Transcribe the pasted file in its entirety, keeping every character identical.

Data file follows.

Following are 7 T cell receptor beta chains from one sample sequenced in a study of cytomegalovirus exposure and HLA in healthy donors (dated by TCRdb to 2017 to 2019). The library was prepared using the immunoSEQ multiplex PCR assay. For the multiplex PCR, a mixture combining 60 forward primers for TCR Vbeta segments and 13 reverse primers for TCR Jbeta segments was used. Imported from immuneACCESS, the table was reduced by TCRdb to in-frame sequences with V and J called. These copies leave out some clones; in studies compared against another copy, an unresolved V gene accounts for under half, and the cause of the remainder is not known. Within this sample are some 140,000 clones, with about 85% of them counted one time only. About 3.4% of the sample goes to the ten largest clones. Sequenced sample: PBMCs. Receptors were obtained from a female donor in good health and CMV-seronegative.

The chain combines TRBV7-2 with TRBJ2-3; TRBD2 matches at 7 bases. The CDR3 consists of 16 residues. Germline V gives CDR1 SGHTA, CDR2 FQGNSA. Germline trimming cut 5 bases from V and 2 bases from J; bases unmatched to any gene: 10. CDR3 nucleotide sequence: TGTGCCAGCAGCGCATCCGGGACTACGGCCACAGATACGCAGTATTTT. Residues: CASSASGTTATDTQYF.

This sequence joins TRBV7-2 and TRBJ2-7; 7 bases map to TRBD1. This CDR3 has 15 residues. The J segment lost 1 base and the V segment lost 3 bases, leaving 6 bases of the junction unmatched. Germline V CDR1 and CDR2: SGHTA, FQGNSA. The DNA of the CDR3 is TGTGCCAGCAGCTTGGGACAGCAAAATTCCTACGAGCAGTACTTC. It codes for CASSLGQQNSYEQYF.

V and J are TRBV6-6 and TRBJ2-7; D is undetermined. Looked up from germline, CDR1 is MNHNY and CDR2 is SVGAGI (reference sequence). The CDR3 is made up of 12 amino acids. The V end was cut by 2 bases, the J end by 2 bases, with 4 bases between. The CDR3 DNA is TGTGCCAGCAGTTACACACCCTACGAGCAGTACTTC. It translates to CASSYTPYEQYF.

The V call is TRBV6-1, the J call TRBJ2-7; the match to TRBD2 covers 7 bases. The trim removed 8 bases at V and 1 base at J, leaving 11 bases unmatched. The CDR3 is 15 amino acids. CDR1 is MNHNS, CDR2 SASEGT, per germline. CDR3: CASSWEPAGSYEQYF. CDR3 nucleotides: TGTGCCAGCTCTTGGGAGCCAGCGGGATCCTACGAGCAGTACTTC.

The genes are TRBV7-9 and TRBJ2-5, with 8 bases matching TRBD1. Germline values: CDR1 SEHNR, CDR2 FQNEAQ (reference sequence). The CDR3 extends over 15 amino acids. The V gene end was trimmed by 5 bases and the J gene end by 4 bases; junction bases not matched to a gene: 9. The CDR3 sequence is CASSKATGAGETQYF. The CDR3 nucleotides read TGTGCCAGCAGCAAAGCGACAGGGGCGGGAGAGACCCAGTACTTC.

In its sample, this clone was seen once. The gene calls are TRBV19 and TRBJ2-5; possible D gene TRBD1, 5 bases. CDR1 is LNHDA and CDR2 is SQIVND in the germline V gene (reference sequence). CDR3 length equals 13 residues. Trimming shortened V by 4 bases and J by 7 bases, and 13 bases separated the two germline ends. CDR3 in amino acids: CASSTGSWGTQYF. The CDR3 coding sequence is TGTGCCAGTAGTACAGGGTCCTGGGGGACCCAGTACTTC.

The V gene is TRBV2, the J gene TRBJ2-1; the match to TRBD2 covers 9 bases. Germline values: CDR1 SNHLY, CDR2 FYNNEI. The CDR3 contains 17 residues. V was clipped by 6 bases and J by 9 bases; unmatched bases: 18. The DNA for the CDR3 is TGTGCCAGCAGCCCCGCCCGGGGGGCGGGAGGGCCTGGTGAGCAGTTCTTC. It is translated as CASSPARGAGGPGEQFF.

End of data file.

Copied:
Following are 7 T cell receptor beta chains from one sample sequenced in a study of cytomegalovirus exposure and HLA in healthy donors (dated by TCRdb to 2017 to 2019). The library was prepared using the immunoSEQ multiplex PCR assay. For the multiplex PCR, a mixture combining 60 forward primers for TCR Vbeta segments and 13 reverse primers for TCR Jbeta segments was used. Imported from immuneACCESS, the table was reduced by TCRdb to in-frame sequences with V and J called. These copies leave out some clones; in studies compared against another copy, an unresolved V gene accounts for under half, and the cause of the remainder is not known. Within this sample are some 140,000 clones, with about 85% of them counted one time only. About 3.4% of the sample goes to the ten largest clones. Sequenced sample: PBMCs. Receptors were obtained from a female donor in good health and CMV-seronegative.

The chain combines TRBV7-2 with TRBJ2-3; TRBD2 matches at 7 bases. The CDR3 consists of 16 residues. Germline V gives CDR1 SGHTA, CDR2 FQGNSA. Germline trimming cut 5 bases from V and 2 bases from J; bases unmatched to any gene: 10. CDR3 nucleotide sequence: TGTGCCAGCAGCGCATCCGGGACTACGGCCACAGATACGCAGTATTTT. Residues: CASSASGTTATDTQYF.

This sequence joins TRBV7-2 and TRBJ2-7; 7 bases map to TRBD1. This CDR3 has 15 residues. The J segment lost 1 base and the V segment lost 3 bases, leaving 6 bases of the junction unmatched. Germline V CDR1 and CDR2: SGHTA, FQGNSA. The DNA of the CDR3 is TGTGCCAGCAGCTTGGGACAGCAAAATTCCTACGAGCAGTACTTC. It codes for CASSLGQQNSYEQYF.

V and J are TRBV6-6 and TRBJ2-7; D is undetermined. Looked up from germline, CDR1 is MNHNY and CDR2 is SVGAGI (reference sequence). The CDR3 is made up of 12 amino acids. The V end was cut by 2 bases, the J end by 2 bases, with 4 bases between. The CDR3 DNA is TGTGCCAGCAGTTACACACCCTACGAGCAGTACTTC. It translates to CASSYTPYEQYF.

The V call is TRBV6-1, the J call TRBJ2-7; the match to TRBD2 covers 7 bases. The trim removed 8 bases at V and 1 base at J, leaving 11 bases unmatched. The CDR3 is 15 amino acids. CDR1 is MNHNS, CDR2 SASEGT, per germline. CDR3: CASSWEPAGSYEQYF. CDR3 nucleotides: TGTGCCAGCTCTTGGGAGCCAGCGGGATCCTACGAGCAGTACTTC.

The genes are TRBV7-9 and TRBJ2-5, with 8 bases matching TRBD1. Germline values: CDR1 SEHNR, CDR2 FQNEAQ (reference sequence). The CDR3 extends over 15 amino acids. The V gene end was trimmed by 5 bases and the J gene end by 4 bases; junction bases not matched to a gene: 9. The CDR3 sequence is CASSKATGAGETQYF. The CDR3 nucleotides read TGTGCCAGCAGCAAAGCGACAGGGGCGGGAGAGACCCAGTACTTC.

In its sample, this clone was seen once. The gene calls are TRBV19 and TRBJ2-5; possible D gene TRBD1, 5 bases. CDR1 is LNHDA and CDR2 is SQIVND in the germline V gene (reference sequence). CDR3 length equals 13 residues. Trimming shortened V by 4 bases and J by 7 bases, and 13 bases separated the two germline ends. CDR3 in amino acids: CASSTGSWGTQYF. The CDR3 coding sequence is TGTGCCAGTAGTACAGGGTCCTGGGGGACCCAGTACTTC.

The V gene is TRBV2, the J gene TRBJ2-1; the match to TRBD2 covers 9 bases. Germline values: CDR1 SNHLY, CDR2 FYNNEI. The CDR3 contains 17 residues. V was clipped by 6 bases and J by 9 bases; unmatched bases: 18. The DNA for the CDR3 is TGTGCCAGCAGCCCCGCCCGGGGGGCGGGAGGGCCTGGTGAGCAGTTCTTC. It is translated as CASSPARGAGGPGEQFF.